Hikers around the country have embraced something called Leave No Trace +Plus. We think of leaving no trace while in the wilderness, but we should also "leave no trace" when staying in towns along the trail. In the same way we want to leave our campsites clean for the next people who use the site, we should also leave behind goodwill in the towns where we stay.
Arrogant, drunken, or other obnoxious behavior from one hiker can leave behind a wake of bad feelings in townspeople, who then treat the next hiker who comes along with disdain.
Unlike the AT, there isn't much trailside trail magic. The PCT is even more remote than the AT, there are fewer thru-hikers, and they are spread out over greater distances. These factors all contribute to the absence of trailside trail magic. Very few, if any, trail angels hang out near the trail cooking burgers. However, in PCT towns there are many many more people who let hikers sleep in their homes.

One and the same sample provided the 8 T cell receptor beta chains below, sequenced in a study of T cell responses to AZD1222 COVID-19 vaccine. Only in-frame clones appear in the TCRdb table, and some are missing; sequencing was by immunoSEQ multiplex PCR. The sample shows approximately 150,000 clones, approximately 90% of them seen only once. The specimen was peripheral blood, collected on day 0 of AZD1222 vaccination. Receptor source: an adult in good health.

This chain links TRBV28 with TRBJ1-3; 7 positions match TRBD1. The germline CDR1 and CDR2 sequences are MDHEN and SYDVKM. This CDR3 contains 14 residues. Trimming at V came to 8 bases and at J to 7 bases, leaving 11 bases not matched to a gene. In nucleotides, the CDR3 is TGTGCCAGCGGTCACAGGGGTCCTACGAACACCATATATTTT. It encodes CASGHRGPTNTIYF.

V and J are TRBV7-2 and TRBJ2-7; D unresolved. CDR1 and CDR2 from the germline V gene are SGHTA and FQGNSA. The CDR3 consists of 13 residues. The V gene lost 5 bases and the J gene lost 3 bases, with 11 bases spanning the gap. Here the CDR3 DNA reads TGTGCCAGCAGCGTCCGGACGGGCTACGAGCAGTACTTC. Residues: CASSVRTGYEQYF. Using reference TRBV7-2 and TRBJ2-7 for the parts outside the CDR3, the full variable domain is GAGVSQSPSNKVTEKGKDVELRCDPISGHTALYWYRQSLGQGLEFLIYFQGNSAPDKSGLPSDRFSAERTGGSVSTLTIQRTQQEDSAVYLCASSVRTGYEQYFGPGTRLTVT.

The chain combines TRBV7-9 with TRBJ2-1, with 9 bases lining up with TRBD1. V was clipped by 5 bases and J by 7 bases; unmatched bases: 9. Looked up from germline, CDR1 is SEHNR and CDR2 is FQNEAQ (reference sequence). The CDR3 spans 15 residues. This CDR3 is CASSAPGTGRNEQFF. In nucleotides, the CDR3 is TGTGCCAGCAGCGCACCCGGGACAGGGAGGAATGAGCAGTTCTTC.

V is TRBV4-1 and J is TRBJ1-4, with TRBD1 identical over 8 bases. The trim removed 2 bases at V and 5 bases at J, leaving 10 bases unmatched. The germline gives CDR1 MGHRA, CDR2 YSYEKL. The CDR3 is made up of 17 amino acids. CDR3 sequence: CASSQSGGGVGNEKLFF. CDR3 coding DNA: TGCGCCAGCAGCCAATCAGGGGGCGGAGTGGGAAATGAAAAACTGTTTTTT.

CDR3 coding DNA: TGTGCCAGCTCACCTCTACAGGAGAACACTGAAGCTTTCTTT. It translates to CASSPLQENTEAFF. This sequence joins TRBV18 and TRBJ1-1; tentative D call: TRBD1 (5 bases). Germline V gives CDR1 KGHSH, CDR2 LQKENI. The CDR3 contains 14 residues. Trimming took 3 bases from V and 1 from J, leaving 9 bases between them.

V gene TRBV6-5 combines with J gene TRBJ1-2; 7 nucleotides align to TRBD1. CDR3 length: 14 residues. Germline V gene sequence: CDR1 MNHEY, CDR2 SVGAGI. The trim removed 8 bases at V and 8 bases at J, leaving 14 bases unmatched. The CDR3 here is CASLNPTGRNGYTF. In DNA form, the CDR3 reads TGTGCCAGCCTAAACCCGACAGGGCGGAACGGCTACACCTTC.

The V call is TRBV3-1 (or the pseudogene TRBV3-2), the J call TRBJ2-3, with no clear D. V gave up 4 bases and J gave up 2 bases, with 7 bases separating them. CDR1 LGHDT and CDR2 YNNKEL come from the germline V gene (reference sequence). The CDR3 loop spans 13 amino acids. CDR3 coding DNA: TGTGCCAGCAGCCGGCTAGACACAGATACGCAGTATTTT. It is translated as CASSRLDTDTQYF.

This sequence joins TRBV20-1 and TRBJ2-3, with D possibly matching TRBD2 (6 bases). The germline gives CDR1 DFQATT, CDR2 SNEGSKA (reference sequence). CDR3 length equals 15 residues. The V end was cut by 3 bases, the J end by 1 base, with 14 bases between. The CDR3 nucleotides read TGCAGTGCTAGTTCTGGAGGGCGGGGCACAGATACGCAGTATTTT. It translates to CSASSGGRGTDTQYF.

Always be respectful of someone who lets you stay at their house. Unless they explicitly give you the green light, don't light up a cigarette or a bowl. Don't get drunk. Don't invite other hikers over to hang out, and don't stay up late making noise. Always offer to do the dishes, clean the kitchen, or help with some other household chore.
You should offer them money, even if it is only a few dollars. You can bring up the subject with a joke like, "Do you have a tip jar?" In a few towns there are "professional" trail angels who advertise on notices posted near road crossings. They typically ask for a "donation." Twenty dollars is standard. Non-professionals will not accept your money, usually, but it is respectful to offer.